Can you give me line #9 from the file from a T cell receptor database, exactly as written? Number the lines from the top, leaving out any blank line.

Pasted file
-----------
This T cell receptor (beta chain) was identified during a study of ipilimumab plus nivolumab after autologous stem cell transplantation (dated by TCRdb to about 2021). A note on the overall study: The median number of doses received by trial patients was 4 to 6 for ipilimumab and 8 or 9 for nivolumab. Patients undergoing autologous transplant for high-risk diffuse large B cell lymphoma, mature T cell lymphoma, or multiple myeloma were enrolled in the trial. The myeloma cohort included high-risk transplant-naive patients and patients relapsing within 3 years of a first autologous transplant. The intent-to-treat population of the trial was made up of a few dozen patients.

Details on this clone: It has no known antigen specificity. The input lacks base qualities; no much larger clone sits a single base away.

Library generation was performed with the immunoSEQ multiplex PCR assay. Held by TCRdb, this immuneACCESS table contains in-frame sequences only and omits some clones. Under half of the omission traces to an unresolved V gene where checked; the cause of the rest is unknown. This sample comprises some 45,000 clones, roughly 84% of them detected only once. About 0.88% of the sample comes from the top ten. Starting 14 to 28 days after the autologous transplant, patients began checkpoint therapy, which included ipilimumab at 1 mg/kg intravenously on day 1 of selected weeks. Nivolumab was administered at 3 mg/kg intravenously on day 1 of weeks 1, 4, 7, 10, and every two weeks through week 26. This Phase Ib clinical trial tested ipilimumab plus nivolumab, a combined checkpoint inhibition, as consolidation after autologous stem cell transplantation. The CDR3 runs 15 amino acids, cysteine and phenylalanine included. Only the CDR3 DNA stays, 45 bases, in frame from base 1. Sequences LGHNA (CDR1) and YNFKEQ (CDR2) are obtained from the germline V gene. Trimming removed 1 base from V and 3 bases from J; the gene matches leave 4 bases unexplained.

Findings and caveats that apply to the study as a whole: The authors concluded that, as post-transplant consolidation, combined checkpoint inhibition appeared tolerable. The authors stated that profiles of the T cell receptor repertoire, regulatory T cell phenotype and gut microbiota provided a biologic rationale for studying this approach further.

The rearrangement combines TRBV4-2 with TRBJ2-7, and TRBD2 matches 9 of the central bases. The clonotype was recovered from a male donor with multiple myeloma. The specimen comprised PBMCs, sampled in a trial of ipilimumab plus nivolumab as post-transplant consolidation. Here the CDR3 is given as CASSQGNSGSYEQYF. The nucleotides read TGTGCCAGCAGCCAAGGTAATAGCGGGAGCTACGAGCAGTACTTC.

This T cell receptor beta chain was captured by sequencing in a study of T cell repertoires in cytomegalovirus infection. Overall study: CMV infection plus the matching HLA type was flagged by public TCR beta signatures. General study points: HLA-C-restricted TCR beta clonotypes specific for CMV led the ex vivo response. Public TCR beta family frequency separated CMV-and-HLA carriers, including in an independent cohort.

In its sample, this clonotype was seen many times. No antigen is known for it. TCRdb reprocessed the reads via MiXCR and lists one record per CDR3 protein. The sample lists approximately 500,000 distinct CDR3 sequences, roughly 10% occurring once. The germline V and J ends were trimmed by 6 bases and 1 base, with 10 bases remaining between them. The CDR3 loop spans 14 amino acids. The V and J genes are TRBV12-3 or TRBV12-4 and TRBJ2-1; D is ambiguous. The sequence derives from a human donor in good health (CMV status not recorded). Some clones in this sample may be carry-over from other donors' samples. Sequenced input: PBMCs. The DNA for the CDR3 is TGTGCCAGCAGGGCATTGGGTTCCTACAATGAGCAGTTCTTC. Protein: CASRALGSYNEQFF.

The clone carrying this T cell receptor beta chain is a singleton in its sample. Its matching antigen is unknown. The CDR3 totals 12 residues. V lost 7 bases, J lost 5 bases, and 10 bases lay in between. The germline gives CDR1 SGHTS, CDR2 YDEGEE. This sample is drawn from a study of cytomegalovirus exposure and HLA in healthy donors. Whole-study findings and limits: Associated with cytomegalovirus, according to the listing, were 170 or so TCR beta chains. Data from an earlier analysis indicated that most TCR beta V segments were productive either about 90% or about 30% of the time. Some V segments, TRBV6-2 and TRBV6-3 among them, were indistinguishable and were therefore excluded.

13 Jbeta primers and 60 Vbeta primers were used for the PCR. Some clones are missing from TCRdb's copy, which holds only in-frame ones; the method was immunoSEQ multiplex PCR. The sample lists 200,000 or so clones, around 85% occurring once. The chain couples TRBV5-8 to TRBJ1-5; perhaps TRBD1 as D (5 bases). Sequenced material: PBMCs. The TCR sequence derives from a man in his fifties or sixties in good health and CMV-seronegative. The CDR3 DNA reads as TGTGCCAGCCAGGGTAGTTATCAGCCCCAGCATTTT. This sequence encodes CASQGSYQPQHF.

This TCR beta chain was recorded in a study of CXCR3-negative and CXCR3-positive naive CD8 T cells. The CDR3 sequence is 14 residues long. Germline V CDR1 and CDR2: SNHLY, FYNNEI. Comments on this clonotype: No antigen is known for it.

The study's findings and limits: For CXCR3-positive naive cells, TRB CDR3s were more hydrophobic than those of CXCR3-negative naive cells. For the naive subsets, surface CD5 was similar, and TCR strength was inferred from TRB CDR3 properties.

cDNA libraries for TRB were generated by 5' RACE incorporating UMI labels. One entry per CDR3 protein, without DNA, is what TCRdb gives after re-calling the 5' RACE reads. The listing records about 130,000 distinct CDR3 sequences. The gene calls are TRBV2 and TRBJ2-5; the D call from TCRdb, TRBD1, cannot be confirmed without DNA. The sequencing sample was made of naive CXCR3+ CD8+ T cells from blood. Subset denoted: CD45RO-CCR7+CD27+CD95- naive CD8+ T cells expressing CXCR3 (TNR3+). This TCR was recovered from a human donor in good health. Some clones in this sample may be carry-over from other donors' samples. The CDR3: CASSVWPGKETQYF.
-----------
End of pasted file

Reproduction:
13 Jbeta primers and 60 Vbeta primers were used for the PCR. Some clones are missing from TCRdb's copy, which holds only in-frame ones; the method was immunoSEQ multiplex PCR. The sample lists 200,000 or so clones, around 85% occurring once. The chain couples TRBV5-8 to TRBJ1-5; perhaps TRBD1 as D (5 bases). Sequenced material: PBMCs. The TCR sequence derives from a man in his fifties or sixties in good health and CMV-seronegative. The CDR3 DNA reads as TGTGCCAGCCAGGGTAGTTATCAGCCCCAGCATTTT. This sequence encodes CASQGSYQPQHF.